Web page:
Anyway, I am interested in knowing peoples opinions about whether or not "mind" (i.e. self-awareness, choice, understanding, reasoning) is some type of biological/engineering summit and, if so, would it be appropriate to consider all beings with mind; to be fundamentally the same.


Otto,

Unfortunately I don't have time to address all of your summary, because I agree you've over-simplified. I will, however, take a moment to address this comment of yours from a subsequent post.

It seems to me that the premise I've quoted above is either naive, or the height of hubris. First, no evolutionary biologist worth his salt would ever consider the word 'summit' to be appropriately paired with any biological phenomena (and I suspect an engineer would have the same to say about AI). Natural selection and evolution are dynamic processes. If you understand this beautiful, basic fact of life, then the assumption that we would be on a par with any speculative 'mind' is hubris.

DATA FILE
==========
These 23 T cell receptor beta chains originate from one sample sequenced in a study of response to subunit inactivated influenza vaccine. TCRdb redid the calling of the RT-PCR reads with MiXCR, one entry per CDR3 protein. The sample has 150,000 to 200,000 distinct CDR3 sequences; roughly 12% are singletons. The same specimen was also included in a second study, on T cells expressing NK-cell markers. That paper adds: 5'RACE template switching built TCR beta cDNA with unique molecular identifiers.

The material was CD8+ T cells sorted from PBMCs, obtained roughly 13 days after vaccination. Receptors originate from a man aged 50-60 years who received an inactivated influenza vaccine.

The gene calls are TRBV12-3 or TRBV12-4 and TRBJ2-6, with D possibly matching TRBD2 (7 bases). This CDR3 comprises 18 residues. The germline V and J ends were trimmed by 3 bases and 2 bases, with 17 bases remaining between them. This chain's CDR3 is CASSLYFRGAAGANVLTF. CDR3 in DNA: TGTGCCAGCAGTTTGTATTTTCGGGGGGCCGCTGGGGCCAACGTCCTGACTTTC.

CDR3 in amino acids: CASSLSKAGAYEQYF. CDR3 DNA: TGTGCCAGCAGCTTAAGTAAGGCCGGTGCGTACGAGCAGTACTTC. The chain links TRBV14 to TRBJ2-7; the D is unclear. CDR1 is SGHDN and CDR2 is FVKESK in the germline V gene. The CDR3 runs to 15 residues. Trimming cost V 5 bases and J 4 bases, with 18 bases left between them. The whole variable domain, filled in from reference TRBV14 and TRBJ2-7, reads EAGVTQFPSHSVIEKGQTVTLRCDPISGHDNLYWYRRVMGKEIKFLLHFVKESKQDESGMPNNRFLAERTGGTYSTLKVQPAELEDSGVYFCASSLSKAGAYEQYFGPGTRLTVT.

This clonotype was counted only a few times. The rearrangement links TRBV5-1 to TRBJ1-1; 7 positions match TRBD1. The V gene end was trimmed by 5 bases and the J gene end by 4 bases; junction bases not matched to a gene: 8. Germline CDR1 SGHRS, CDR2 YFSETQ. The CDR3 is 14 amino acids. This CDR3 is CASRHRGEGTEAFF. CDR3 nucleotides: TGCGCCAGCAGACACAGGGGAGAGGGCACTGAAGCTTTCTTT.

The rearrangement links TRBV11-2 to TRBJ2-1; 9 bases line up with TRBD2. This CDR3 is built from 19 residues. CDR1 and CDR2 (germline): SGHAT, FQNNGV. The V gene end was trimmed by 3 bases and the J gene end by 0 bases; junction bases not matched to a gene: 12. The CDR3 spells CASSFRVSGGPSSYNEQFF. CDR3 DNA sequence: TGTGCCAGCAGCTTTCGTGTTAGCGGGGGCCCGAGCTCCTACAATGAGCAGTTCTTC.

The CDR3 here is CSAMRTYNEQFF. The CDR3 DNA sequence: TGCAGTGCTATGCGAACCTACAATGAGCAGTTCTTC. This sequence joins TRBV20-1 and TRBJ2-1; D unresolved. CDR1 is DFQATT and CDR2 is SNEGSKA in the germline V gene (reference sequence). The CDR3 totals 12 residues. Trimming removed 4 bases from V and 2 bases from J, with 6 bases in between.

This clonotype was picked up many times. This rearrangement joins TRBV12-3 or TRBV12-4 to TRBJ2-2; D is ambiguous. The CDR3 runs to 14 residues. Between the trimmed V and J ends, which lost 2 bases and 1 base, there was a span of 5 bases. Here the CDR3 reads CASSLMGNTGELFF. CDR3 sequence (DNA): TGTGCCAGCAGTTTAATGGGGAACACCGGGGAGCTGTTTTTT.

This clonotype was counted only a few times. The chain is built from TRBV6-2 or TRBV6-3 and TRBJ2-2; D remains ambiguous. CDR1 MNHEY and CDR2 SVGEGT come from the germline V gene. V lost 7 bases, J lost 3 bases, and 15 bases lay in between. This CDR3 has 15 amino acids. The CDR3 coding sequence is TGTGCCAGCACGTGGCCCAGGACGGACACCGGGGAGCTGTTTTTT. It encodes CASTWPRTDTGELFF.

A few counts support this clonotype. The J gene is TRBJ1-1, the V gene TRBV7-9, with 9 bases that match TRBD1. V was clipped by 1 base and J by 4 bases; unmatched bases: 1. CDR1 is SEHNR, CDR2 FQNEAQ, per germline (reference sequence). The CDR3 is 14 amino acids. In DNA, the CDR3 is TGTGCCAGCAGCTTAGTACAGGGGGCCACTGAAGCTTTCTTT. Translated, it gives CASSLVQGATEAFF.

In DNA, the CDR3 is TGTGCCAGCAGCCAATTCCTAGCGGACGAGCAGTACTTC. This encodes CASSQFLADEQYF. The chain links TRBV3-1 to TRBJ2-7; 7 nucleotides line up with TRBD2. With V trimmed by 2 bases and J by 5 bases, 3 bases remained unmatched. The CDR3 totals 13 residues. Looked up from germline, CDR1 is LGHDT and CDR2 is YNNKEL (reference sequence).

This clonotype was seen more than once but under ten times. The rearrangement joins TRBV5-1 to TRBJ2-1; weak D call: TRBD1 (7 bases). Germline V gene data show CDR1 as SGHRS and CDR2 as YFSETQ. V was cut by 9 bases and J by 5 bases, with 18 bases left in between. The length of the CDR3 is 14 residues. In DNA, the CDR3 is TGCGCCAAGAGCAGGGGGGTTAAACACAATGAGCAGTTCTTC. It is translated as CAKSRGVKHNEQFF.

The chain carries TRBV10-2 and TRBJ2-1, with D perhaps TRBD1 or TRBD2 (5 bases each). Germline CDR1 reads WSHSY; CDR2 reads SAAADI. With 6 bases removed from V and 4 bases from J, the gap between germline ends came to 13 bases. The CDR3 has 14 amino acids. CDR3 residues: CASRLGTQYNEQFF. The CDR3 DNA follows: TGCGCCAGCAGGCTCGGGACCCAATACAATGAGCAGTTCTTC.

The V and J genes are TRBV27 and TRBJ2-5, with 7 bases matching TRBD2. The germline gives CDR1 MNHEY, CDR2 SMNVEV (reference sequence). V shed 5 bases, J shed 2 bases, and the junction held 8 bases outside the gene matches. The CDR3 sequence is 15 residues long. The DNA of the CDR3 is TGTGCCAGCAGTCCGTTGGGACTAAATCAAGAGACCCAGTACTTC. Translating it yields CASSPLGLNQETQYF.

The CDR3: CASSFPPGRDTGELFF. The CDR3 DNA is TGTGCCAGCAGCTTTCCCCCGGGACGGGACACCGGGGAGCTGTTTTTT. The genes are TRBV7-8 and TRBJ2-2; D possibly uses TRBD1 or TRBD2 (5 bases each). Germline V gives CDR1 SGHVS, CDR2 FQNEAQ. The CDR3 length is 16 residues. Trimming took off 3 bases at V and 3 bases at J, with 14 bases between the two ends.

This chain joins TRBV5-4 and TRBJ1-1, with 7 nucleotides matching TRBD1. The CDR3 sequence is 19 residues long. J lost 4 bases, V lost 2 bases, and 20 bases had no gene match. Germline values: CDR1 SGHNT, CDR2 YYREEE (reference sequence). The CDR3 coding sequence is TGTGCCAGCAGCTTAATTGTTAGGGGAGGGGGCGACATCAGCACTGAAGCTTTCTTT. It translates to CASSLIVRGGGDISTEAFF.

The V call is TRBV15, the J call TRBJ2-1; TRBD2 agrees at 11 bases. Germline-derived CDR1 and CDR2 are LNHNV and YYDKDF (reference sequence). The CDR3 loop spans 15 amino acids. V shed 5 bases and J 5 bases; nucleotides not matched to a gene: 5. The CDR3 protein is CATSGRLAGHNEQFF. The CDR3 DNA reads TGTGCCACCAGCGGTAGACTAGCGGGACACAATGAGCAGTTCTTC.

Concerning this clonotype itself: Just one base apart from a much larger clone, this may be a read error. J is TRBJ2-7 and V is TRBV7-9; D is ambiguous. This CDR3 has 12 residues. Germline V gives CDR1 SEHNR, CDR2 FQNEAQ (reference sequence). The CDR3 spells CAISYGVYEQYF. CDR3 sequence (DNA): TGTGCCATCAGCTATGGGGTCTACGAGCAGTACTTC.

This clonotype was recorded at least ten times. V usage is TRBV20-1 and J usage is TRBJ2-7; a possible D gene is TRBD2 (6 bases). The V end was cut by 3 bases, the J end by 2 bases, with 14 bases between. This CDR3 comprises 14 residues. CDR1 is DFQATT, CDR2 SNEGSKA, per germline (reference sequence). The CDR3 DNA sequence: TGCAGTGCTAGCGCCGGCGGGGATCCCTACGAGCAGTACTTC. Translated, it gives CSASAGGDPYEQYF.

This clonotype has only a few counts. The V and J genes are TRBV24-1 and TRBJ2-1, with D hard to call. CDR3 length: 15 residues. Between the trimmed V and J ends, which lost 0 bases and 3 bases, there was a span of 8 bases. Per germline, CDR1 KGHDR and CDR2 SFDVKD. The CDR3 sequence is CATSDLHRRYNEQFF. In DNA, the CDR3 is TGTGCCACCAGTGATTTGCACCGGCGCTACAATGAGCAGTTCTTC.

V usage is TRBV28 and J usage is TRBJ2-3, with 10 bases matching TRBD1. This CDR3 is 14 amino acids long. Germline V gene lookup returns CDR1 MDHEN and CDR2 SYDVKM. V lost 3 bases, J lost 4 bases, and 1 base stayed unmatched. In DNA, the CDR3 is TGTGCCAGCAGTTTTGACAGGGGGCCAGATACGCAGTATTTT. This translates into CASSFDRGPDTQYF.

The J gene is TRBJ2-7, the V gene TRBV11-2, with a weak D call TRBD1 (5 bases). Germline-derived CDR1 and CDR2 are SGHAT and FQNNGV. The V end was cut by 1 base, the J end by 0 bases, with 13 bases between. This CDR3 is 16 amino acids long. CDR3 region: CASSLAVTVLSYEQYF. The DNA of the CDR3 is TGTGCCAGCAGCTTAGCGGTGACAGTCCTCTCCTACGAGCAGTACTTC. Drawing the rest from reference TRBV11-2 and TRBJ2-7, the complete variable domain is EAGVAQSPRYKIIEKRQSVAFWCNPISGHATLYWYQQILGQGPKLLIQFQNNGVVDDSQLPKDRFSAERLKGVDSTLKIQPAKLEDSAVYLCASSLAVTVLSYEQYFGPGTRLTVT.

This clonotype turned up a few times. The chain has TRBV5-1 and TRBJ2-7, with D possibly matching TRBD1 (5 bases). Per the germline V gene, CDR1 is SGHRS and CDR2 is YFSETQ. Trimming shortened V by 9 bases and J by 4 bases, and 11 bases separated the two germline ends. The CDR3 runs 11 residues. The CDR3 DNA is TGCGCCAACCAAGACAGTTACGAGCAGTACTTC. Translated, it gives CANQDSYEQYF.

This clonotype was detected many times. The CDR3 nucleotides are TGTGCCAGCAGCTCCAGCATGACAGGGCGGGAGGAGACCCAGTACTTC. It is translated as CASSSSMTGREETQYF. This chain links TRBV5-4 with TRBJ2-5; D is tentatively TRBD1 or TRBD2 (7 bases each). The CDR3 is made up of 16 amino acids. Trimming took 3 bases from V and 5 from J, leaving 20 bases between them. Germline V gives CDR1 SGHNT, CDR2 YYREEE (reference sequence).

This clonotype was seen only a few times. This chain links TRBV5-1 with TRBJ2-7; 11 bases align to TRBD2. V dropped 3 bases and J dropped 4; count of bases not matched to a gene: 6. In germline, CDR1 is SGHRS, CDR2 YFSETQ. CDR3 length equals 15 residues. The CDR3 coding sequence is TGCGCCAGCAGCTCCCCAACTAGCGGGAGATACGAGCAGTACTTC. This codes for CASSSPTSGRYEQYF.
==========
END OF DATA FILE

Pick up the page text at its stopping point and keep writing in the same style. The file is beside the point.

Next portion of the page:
Some days I'm pretty sure my dog is smarter than me. :shrug:

#137 Otto Piechowski

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Posted 25 June 2013 - 10:23 PM

Thank you, Steve.

Two people now have reacted strongly to the word summit.

I am curious; would you imagine evolutionary development is capable of a quantitative improvement over or compared to human mind, or do you imagine evolution is capable of a qualitative improvement over human mind?

If qualitative; any suggestions about what a qualitative improvement over human mind would be?

Otto

#138 Ravenous